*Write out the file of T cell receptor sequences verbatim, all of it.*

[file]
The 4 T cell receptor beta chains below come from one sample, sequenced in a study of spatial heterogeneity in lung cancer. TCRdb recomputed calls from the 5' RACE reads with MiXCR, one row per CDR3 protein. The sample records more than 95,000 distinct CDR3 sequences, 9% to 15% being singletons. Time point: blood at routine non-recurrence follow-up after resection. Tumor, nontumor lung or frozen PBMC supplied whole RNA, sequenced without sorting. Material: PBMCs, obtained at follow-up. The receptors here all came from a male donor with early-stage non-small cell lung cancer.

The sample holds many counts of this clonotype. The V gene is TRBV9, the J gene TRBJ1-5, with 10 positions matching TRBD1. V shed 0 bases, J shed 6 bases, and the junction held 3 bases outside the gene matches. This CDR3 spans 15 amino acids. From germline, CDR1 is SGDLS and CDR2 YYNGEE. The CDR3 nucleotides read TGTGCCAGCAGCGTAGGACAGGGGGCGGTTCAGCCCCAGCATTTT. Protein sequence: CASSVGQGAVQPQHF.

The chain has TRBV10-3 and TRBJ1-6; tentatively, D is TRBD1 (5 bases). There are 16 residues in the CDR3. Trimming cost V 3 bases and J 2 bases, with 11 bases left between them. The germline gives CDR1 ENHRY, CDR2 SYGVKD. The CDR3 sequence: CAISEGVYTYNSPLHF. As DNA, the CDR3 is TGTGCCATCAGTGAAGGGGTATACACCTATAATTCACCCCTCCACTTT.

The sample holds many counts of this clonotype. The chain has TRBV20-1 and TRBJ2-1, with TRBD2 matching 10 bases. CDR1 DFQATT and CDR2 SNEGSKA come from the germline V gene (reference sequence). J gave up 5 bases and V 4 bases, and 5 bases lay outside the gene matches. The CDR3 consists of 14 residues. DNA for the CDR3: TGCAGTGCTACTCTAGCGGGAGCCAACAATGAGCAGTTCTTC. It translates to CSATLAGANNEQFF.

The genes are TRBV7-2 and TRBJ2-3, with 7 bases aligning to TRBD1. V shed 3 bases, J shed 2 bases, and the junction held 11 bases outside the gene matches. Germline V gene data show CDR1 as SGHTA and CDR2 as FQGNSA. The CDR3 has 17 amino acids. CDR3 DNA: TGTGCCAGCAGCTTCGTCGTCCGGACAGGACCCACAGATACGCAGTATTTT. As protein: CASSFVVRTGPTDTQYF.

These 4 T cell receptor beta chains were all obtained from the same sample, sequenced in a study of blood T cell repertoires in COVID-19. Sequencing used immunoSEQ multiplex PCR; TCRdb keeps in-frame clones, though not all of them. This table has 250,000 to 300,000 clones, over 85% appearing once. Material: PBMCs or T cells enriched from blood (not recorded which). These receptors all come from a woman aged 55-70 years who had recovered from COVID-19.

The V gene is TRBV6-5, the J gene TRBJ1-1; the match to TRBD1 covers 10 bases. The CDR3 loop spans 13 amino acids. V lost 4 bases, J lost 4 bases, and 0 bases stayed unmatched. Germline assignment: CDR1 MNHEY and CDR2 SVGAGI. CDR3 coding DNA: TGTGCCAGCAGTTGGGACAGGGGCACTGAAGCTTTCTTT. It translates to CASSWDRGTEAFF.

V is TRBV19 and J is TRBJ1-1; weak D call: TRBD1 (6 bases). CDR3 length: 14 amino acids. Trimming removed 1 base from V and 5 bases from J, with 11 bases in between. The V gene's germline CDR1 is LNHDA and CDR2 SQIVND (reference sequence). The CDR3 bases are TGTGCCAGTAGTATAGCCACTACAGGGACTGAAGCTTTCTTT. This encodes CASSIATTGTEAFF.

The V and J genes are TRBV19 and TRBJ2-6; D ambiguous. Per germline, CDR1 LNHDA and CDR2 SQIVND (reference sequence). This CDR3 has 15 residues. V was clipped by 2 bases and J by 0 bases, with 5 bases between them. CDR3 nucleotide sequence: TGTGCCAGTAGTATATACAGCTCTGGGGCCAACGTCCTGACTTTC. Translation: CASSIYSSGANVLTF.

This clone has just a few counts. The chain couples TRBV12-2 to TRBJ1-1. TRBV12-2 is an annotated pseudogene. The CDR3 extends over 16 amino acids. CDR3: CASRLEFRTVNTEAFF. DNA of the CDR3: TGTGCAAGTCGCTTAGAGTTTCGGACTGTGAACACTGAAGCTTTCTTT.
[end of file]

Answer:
The 4 T cell receptor beta chains below come from one sample, sequenced in a study of spatial heterogeneity in lung cancer. TCRdb recomputed calls from the 5' RACE reads with MiXCR, one row per CDR3 protein. The sample records more than 95,000 distinct CDR3 sequences, 9% to 15% being singletons. Time point: blood at routine non-recurrence follow-up after resection. Tumor, nontumor lung or frozen PBMC supplied whole RNA, sequenced without sorting. Material: PBMCs, obtained at follow-up. The receptors here all came from a male donor with early-stage non-small cell lung cancer.

The sample holds many counts of this clonotype. The V gene is TRBV9, the J gene TRBJ1-5, with 10 positions matching TRBD1. V shed 0 bases, J shed 6 bases, and the junction held 3 bases outside the gene matches. This CDR3 spans 15 amino acids. From germline, CDR1 is SGDLS and CDR2 YYNGEE. The CDR3 nucleotides read TGTGCCAGCAGCGTAGGACAGGGGGCGGTTCAGCCCCAGCATTTT. Protein sequence: CASSVGQGAVQPQHF.

The chain has TRBV10-3 and TRBJ1-6; tentatively, D is TRBD1 (5 bases). There are 16 residues in the CDR3. Trimming cost V 3 bases and J 2 bases, with 11 bases left between them. The germline gives CDR1 ENHRY, CDR2 SYGVKD. The CDR3 sequence: CAISEGVYTYNSPLHF. As DNA, the CDR3 is TGTGCCATCAGTGAAGGGGTATACACCTATAATTCACCCCTCCACTTT.

The sample holds many counts of this clonotype. The chain has TRBV20-1 and TRBJ2-1, with TRBD2 matching 10 bases. CDR1 DFQATT and CDR2 SNEGSKA come from the germline V gene (reference sequence). J gave up 5 bases and V 4 bases, and 5 bases lay outside the gene matches. The CDR3 consists of 14 residues. DNA for the CDR3: TGCAGTGCTACTCTAGCGGGAGCCAACAATGAGCAGTTCTTC. It translates to CSATLAGANNEQFF.

The genes are TRBV7-2 and TRBJ2-3, with 7 bases aligning to TRBD1. V shed 3 bases, J shed 2 bases, and the junction held 11 bases outside the gene matches. Germline V gene data show CDR1 as SGHTA and CDR2 as FQGNSA. The CDR3 has 17 amino acids. CDR3 DNA: TGTGCCAGCAGCTTCGTCGTCCGGACAGGACCCACAGATACGCAGTATTTT. As protein: CASSFVVRTGPTDTQYF.

These 4 T cell receptor beta chains were all obtained from the same sample, sequenced in a study of blood T cell repertoires in COVID-19. Sequencing used immunoSEQ multiplex PCR; TCRdb keeps in-frame clones, though not all of them. This table has 250,000 to 300,000 clones, over 85% appearing once. Material: PBMCs or T cells enriched from blood (not recorded which). These receptors all come from a woman aged 55-70 years who had recovered from COVID-19.

The V gene is TRBV6-5, the J gene TRBJ1-1; the match to TRBD1 covers 10 bases. The CDR3 loop spans 13 amino acids. V lost 4 bases, J lost 4 bases, and 0 bases stayed unmatched. Germline assignment: CDR1 MNHEY and CDR2 SVGAGI. CDR3 coding DNA: TGTGCCAGCAGTTGGGACAGGGGCACTGAAGCTTTCTTT. It translates to CASSWDRGTEAFF.

V is TRBV19 and J is TRBJ1-1; weak D call: TRBD1 (6 bases). CDR3 length: 14 amino acids. Trimming removed 1 base from V and 5 bases from J, with 11 bases in between. The V gene's germline CDR1 is LNHDA and CDR2 SQIVND (reference sequence). The CDR3 bases are TGTGCCAGTAGTATAGCCACTACAGGGACTGAAGCTTTCTTT. This encodes CASSIATTGTEAFF.

The V and J genes are TRBV19 and TRBJ2-6; D ambiguous. Per germline, CDR1 LNHDA and CDR2 SQIVND (reference sequence). This CDR3 has 15 residues. V was clipped by 2 bases and J by 0 bases, with 5 bases between them. CDR3 nucleotide sequence: TGTGCCAGTAGTATATACAGCTCTGGGGCCAACGTCCTGACTTTC. Translation: CASSIYSSGANVLTF.

This clone has just a few counts. The chain couples TRBV12-2 to TRBJ1-1. TRBV12-2 is an annotated pseudogene. The CDR3 extends over 16 amino acids. CDR3: CASRLEFRTVNTEAFF. DNA of the CDR3: TGTGCAAGTCGCTTAGAGTTTCGGACTGTGAACACTGAAGCTTTCTTT.